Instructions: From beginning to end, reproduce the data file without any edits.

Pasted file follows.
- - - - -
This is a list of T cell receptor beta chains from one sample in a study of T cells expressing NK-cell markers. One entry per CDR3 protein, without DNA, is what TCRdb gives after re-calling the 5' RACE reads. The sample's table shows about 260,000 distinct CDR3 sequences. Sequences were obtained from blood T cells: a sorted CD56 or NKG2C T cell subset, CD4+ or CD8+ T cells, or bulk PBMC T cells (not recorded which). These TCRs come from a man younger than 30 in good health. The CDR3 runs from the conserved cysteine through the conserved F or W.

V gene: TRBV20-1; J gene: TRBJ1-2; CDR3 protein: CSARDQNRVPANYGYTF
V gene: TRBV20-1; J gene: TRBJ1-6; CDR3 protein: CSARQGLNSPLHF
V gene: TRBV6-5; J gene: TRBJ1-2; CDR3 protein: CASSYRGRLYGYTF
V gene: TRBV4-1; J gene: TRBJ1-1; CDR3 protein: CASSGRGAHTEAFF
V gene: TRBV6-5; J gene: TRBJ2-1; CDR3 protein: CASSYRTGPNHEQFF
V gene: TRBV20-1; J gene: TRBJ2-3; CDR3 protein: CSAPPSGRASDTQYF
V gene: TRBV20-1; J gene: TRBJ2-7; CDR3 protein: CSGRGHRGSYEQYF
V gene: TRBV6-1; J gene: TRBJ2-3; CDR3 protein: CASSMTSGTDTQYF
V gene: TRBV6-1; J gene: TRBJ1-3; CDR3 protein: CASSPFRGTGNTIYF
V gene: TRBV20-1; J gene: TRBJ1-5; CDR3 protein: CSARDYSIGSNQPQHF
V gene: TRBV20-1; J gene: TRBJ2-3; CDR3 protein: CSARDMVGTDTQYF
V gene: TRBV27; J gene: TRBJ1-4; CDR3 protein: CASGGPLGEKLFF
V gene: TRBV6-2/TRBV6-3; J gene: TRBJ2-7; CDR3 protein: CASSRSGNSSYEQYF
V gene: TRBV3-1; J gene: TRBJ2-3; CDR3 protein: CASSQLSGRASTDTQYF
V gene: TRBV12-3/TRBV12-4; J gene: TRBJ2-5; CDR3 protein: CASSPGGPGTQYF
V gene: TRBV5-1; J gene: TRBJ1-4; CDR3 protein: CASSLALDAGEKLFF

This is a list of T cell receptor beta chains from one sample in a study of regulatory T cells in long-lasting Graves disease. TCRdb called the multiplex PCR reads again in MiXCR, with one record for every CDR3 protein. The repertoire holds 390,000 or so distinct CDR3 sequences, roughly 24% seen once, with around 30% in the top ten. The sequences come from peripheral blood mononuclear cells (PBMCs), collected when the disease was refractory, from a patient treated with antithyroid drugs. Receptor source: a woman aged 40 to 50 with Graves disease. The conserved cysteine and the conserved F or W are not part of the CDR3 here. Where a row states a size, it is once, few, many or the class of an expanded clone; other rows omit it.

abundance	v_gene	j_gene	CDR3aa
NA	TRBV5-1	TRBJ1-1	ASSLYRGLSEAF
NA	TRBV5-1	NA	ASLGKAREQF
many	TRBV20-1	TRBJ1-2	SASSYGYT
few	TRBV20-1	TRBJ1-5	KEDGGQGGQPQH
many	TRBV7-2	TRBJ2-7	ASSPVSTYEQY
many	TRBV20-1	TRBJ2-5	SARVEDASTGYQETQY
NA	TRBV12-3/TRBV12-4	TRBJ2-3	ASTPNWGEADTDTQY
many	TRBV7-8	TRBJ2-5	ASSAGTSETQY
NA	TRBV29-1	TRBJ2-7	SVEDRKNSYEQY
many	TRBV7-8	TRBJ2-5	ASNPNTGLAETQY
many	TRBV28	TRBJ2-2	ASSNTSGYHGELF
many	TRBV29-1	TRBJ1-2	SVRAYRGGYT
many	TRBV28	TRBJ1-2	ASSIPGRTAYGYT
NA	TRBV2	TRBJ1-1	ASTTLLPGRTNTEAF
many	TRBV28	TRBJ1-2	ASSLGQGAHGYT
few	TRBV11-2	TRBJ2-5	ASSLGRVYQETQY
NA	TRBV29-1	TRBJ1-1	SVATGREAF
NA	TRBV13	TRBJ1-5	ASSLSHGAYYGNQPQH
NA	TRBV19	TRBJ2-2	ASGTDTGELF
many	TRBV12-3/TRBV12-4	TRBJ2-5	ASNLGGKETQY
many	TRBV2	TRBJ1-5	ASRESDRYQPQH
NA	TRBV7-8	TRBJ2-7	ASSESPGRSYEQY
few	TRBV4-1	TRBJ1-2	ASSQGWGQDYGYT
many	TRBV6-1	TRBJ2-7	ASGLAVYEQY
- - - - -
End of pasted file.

This is a list of T cell receptor beta chains from one sample in a study of T cells expressing NK-cell markers. One entry per CDR3 protein, without DNA, is what TCRdb gives after re-calling the 5' RACE reads. The sample's table shows about 260,000 distinct CDR3 sequences. Sequences were obtained from blood T cells: a sorted CD56 or NKG2C T cell subset, CD4+ or CD8+ T cells, or bulk PBMC T cells (not recorded which). These TCRs come from a man younger than 30 in good health. The CDR3 runs from the conserved cysteine through the conserved F or W.

V gene: TRBV20-1; J gene: TRBJ1-2; CDR3 protein: CSARDQNRVPANYGYTF
V gene: TRBV20-1; J gene: TRBJ1-6; CDR3 protein: CSARQGLNSPLHF
V gene: TRBV6-5; J gene: TRBJ1-2; CDR3 protein: CASSYRGRLYGYTF
V gene: TRBV4-1; J gene: TRBJ1-1; CDR3 protein: CASSGRGAHTEAFF
V gene: TRBV6-5; J gene: TRBJ2-1; CDR3 protein: CASSYRTGPNHEQFF
V gene: TRBV20-1; J gene: TRBJ2-3; CDR3 protein: CSAPPSGRASDTQYF
V gene: TRBV20-1; J gene: TRBJ2-7; CDR3 protein: CSGRGHRGSYEQYF
V gene: TRBV6-1; J gene: TRBJ2-3; CDR3 protein: CASSMTSGTDTQYF
V gene: TRBV6-1; J gene: TRBJ1-3; CDR3 protein: CASSPFRGTGNTIYF
V gene: TRBV20-1; J gene: TRBJ1-5; CDR3 protein: CSARDYSIGSNQPQHF
V gene: TRBV20-1; J gene: TRBJ2-3; CDR3 protein: CSARDMVGTDTQYF
V gene: TRBV27; J gene: TRBJ1-4; CDR3 protein: CASGGPLGEKLFF
V gene: TRBV6-2/TRBV6-3; J gene: TRBJ2-7; CDR3 protein: CASSRSGNSSYEQYF
V gene: TRBV3-1; J gene: TRBJ2-3; CDR3 protein: CASSQLSGRASTDTQYF
V gene: TRBV12-3/TRBV12-4; J gene: TRBJ2-5; CDR3 protein: CASSPGGPGTQYF
V gene: TRBV5-1; J gene: TRBJ1-4; CDR3 protein: CASSLALDAGEKLFF

This is a list of T cell receptor beta chains from one sample in a study of regulatory T cells in long-lasting Graves disease. TCRdb called the multiplex PCR reads again in MiXCR, with one record for every CDR3 protein. The repertoire holds 390,000 or so distinct CDR3 sequences, roughly 24% seen once, with around 30% in the top ten. The sequences come from peripheral blood mononuclear cells (PBMCs), collected when the disease was refractory, from a patient treated with antithyroid drugs. Receptor source: a woman aged 40 to 50 with Graves disease. The conserved cysteine and the conserved F or W are not part of the CDR3 here. Where a row states a size, it is once, few, many or the class of an expanded clone; other rows omit it.

abundance	v_gene	j_gene	CDR3aa
NA	TRBV5-1	TRBJ1-1	ASSLYRGLSEAF
NA	TRBV5-1	NA	ASLGKAREQF
many	TRBV20-1	TRBJ1-2	SASSYGYT
few	TRBV20-1	TRBJ1-5	KEDGGQGGQPQH
many	TRBV7-2	TRBJ2-7	ASSPVSTYEQY
many	TRBV20-1	TRBJ2-5	SARVEDASTGYQETQY
NA	TRBV12-3/TRBV12-4	TRBJ2-3	ASTPNWGEADTDTQY
many	TRBV7-8	TRBJ2-5	ASSAGTSETQY
NA	TRBV29-1	TRBJ2-7	SVEDRKNSYEQY
many	TRBV7-8	TRBJ2-5	ASNPNTGLAETQY
many	TRBV28	TRBJ2-2	ASSNTSGYHGELF
many	TRBV29-1	TRBJ1-2	SVRAYRGGYT
many	TRBV28	TRBJ1-2	ASSIPGRTAYGYT
NA	TRBV2	TRBJ1-1	ASTTLLPGRTNTEAF
many	TRBV28	TRBJ1-2	ASSLGQGAHGYT
few	TRBV11-2	TRBJ2-5	ASSLGRVYQETQY
NA	TRBV29-1	TRBJ1-1	SVATGREAF
NA	TRBV13	TRBJ1-5	ASSLSHGAYYGNQPQH
NA	TRBV19	TRBJ2-2	ASGTDTGELF
many	TRBV12-3/TRBV12-4	TRBJ2-5	ASNLGGKETQY
many	TRBV2	TRBJ1-5	ASRESDRYQPQH
NA	TRBV7-8	TRBJ2-7	ASSESPGRSYEQY
few	TRBV4-1	TRBJ1-2	ASSQGWGQDYGYT
many	TRBV6-1	TRBJ2-7	ASGLAVYEQY